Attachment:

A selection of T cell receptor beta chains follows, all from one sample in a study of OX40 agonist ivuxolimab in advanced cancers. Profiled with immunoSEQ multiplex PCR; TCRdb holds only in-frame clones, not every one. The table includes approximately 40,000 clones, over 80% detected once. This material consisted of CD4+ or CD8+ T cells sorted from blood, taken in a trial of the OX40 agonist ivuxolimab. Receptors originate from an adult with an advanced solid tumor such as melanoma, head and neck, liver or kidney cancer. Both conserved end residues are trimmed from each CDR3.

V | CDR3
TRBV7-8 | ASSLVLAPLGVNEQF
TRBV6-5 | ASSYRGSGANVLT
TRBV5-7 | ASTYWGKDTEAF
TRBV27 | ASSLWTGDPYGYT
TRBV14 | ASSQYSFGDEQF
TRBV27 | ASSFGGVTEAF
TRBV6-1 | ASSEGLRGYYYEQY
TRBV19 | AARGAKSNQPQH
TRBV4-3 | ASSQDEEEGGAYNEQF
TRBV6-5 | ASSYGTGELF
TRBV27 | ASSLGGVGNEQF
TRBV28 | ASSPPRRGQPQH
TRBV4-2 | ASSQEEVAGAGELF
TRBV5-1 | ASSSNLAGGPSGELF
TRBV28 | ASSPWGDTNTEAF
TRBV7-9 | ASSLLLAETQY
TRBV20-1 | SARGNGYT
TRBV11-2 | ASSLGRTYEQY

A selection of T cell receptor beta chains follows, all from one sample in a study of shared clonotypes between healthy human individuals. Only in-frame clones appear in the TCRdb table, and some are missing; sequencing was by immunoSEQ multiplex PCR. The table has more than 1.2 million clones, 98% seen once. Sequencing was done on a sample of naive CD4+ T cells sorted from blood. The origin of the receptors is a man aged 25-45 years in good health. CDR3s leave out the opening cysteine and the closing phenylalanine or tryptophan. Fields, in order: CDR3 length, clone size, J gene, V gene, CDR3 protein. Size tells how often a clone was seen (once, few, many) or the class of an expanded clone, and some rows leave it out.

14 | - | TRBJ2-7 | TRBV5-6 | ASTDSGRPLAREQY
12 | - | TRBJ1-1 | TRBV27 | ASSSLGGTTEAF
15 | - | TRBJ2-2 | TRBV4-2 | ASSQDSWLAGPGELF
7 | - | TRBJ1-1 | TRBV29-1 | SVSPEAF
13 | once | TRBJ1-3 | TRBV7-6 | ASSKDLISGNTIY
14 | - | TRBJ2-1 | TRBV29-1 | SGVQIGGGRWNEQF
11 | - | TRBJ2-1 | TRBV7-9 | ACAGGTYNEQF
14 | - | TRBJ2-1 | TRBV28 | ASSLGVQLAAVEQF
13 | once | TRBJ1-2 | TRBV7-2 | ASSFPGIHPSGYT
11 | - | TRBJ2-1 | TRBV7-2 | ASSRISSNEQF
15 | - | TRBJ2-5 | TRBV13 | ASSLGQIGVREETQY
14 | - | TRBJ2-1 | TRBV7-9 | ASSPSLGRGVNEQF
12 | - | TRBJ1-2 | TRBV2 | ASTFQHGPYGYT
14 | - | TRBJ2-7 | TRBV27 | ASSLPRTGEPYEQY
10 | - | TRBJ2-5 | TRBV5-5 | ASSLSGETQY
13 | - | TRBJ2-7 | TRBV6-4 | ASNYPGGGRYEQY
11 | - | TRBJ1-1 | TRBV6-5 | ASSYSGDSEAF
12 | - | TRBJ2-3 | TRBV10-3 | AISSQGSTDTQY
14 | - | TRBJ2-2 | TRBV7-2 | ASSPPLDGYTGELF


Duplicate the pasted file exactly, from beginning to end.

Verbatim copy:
A selection of T cell receptor beta chains follows, all from one sample in a study of OX40 agonist ivuxolimab in advanced cancers. Profiled with immunoSEQ multiplex PCR; TCRdb holds only in-frame clones, not every one. The table includes approximately 40,000 clones, over 80% detected once. This material consisted of CD4+ or CD8+ T cells sorted from blood, taken in a trial of the OX40 agonist ivuxolimab. Receptors originate from an adult with an advanced solid tumor such as melanoma, head and neck, liver or kidney cancer. Both conserved end residues are trimmed from each CDR3.

V | CDR3
TRBV7-8 | ASSLVLAPLGVNEQF
TRBV6-5 | ASSYRGSGANVLT
TRBV5-7 | ASTYWGKDTEAF
TRBV27 | ASSLWTGDPYGYT
TRBV14 | ASSQYSFGDEQF
TRBV27 | ASSFGGVTEAF
TRBV6-1 | ASSEGLRGYYYEQY
TRBV19 | AARGAKSNQPQH
TRBV4-3 | ASSQDEEEGGAYNEQF
TRBV6-5 | ASSYGTGELF
TRBV27 | ASSLGGVGNEQF
TRBV28 | ASSPPRRGQPQH
TRBV4-2 | ASSQEEVAGAGELF
TRBV5-1 | ASSSNLAGGPSGELF
TRBV28 | ASSPWGDTNTEAF
TRBV7-9 | ASSLLLAETQY
TRBV20-1 | SARGNGYT
TRBV11-2 | ASSLGRTYEQY

A selection of T cell receptor beta chains follows, all from one sample in a study of shared clonotypes between healthy human individuals. Only in-frame clones appear in the TCRdb table, and some are missing; sequencing was by immunoSEQ multiplex PCR. The table has more than 1.2 million clones, 98% seen once. Sequencing was done on a sample of naive CD4+ T cells sorted from blood. The origin of the receptors is a man aged 25-45 years in good health. CDR3s leave out the opening cysteine and the closing phenylalanine or tryptophan. Fields, in order: CDR3 length, clone size, J gene, V gene, CDR3 protein. Size tells how often a clone was seen (once, few, many) or the class of an expanded clone, and some rows leave it out.

14 | - | TRBJ2-7 | TRBV5-6 | ASTDSGRPLAREQY
12 | - | TRBJ1-1 | TRBV27 | ASSSLGGTTEAF
15 | - | TRBJ2-2 | TRBV4-2 | ASSQDSWLAGPGELF
7 | - | TRBJ1-1 | TRBV29-1 | SVSPEAF
13 | once | TRBJ1-3 | TRBV7-6 | ASSKDLISGNTIY
14 | - | TRBJ2-1 | TRBV29-1 | SGVQIGGGRWNEQF
11 | - | TRBJ2-1 | TRBV7-9 | ACAGGTYNEQF
14 | - | TRBJ2-1 | TRBV28 | ASSLGVQLAAVEQF
13 | once | TRBJ1-2 | TRBV7-2 | ASSFPGIHPSGYT
11 | - | TRBJ2-1 | TRBV7-2 | ASSRISSNEQF
15 | - | TRBJ2-5 | TRBV13 | ASSLGQIGVREETQY
14 | - | TRBJ2-1 | TRBV7-9 | ASSPSLGRGVNEQF
12 | - | TRBJ1-2 | TRBV2 | ASTFQHGPYGYT
14 | - | TRBJ2-7 | TRBV27 | ASSLPRTGEPYEQY
10 | - | TRBJ2-5 | TRBV5-5 | ASSLSGETQY
13 | - | TRBJ2-7 | TRBV6-4 | ASNYPGGGRYEQY
11 | - | TRBJ1-1 | TRBV6-5 | ASSYSGDSEAF
12 | - | TRBJ2-3 | TRBV10-3 | AISSQGSTDTQY
14 | - | TRBJ2-2 | TRBV7-2 | ASSPPLDGYTGELF